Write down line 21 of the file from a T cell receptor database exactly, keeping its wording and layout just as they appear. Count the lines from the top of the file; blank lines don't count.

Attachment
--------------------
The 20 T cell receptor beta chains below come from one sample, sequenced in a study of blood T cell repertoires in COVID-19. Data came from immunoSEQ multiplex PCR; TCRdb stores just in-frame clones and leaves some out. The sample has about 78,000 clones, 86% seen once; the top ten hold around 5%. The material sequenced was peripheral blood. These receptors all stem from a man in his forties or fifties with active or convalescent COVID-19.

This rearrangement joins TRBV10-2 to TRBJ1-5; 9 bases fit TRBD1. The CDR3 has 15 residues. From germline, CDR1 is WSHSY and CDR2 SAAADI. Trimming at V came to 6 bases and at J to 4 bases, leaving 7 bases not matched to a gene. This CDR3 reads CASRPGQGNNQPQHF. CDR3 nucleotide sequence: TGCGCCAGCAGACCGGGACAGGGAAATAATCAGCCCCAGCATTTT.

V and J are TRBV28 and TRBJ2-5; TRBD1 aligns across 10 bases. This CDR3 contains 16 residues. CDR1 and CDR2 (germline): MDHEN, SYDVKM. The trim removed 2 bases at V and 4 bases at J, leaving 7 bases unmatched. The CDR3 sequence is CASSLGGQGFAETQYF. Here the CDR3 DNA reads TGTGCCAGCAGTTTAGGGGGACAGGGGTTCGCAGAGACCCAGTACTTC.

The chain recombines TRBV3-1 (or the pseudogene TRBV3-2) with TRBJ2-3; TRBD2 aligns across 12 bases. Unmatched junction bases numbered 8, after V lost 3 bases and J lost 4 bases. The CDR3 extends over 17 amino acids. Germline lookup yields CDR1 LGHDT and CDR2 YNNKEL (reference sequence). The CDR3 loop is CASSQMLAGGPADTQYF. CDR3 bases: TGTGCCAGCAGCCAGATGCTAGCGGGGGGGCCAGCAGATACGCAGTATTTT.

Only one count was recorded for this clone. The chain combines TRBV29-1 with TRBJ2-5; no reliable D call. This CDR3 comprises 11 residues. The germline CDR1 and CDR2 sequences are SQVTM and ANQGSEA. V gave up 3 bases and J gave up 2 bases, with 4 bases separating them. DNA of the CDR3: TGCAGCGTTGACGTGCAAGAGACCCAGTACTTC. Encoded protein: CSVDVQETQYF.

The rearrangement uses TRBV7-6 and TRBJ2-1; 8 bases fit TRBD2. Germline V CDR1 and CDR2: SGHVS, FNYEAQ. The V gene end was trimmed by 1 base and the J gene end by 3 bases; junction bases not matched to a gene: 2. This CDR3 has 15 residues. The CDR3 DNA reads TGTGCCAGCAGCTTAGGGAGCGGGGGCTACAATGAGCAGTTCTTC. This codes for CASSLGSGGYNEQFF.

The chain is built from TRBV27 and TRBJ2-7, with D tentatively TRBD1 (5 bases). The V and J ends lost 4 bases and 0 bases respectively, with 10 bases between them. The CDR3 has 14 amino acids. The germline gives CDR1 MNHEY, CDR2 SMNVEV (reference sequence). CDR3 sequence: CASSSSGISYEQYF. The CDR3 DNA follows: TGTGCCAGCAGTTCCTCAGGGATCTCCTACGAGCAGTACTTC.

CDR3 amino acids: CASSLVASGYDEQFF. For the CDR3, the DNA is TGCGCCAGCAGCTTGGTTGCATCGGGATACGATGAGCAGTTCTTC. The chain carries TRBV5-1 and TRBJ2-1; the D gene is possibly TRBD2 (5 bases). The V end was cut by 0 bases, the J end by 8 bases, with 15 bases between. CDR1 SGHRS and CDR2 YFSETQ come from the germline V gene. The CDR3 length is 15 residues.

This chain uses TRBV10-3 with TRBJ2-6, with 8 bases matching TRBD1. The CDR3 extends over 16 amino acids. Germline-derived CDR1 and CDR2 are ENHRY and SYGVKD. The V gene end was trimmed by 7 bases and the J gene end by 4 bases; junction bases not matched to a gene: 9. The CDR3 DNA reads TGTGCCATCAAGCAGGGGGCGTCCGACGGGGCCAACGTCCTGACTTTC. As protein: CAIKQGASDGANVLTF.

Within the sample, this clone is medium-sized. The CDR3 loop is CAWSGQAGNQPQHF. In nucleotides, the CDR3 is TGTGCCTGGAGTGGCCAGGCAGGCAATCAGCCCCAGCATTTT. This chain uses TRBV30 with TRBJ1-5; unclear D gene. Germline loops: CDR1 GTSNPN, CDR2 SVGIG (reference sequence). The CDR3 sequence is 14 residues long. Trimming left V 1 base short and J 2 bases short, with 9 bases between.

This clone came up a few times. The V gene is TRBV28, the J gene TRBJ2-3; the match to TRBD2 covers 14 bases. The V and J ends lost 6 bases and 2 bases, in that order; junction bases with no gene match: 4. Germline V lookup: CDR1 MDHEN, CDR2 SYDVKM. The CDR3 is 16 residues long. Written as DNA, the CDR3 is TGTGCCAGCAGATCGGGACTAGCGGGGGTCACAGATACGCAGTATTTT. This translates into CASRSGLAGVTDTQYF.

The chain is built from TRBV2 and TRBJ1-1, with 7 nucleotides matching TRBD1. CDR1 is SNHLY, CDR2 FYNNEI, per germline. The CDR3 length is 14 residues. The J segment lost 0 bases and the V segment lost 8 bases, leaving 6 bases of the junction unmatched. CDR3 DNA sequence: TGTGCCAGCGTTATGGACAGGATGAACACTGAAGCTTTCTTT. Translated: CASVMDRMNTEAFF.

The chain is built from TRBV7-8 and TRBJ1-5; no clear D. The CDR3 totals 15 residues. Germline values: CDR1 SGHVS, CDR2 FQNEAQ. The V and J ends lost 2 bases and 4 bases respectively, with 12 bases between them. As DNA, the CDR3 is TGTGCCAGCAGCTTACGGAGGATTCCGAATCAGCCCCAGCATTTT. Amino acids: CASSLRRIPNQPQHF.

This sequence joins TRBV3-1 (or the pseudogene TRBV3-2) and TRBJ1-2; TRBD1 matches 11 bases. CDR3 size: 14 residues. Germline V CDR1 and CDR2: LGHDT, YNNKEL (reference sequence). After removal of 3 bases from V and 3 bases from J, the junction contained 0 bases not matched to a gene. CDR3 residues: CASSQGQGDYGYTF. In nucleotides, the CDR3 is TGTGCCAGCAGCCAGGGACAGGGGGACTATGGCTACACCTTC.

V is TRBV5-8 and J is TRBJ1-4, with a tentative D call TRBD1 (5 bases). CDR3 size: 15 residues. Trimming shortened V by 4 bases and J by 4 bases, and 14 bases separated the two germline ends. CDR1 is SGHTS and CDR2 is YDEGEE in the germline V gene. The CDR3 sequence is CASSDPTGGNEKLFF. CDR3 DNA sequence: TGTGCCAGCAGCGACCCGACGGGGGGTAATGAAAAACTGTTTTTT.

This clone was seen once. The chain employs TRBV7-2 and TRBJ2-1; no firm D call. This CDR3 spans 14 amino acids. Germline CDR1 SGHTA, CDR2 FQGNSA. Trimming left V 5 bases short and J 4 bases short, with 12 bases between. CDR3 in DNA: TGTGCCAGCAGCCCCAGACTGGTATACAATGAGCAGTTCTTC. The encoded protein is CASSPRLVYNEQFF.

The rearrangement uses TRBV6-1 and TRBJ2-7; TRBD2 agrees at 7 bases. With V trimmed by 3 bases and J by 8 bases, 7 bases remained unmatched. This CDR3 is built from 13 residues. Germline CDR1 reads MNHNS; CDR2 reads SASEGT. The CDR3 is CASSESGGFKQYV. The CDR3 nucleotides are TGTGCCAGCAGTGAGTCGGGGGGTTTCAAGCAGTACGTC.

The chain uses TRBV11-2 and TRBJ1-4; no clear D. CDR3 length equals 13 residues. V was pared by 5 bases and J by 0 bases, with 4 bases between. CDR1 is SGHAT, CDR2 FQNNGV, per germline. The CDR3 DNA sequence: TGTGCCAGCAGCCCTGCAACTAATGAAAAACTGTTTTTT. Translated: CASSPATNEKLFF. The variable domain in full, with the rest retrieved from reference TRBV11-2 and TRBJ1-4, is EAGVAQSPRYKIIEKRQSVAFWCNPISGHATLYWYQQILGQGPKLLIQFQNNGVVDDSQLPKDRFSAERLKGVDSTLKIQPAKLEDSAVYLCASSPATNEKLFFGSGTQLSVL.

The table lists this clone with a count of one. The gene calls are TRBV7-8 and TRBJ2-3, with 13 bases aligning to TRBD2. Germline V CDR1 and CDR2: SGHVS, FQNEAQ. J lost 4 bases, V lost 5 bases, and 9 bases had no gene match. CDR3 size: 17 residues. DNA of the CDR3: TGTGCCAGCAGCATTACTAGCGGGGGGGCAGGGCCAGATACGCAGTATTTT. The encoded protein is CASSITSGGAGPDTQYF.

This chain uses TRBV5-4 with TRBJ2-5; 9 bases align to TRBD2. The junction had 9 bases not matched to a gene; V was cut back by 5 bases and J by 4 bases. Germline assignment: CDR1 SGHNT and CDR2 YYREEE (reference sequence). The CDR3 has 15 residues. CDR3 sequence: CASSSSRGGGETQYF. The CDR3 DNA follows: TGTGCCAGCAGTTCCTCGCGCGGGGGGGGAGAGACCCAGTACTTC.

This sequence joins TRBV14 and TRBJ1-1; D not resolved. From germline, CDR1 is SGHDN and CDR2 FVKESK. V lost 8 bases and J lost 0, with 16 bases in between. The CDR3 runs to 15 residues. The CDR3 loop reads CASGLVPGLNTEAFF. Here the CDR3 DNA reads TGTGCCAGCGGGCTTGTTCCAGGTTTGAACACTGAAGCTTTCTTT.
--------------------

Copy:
This sequence joins TRBV14 and TRBJ1-1; D not resolved. From germline, CDR1 is SGHDN and CDR2 FVKESK. V lost 8 bases and J lost 0, with 16 bases in between. The CDR3 runs to 15 residues. The CDR3 loop reads CASGLVPGLNTEAFF. Here the CDR3 DNA reads TGTGCCAGCGGGCTTGTTCCAGGTTTGAACACTGAAGCTTTCTTT.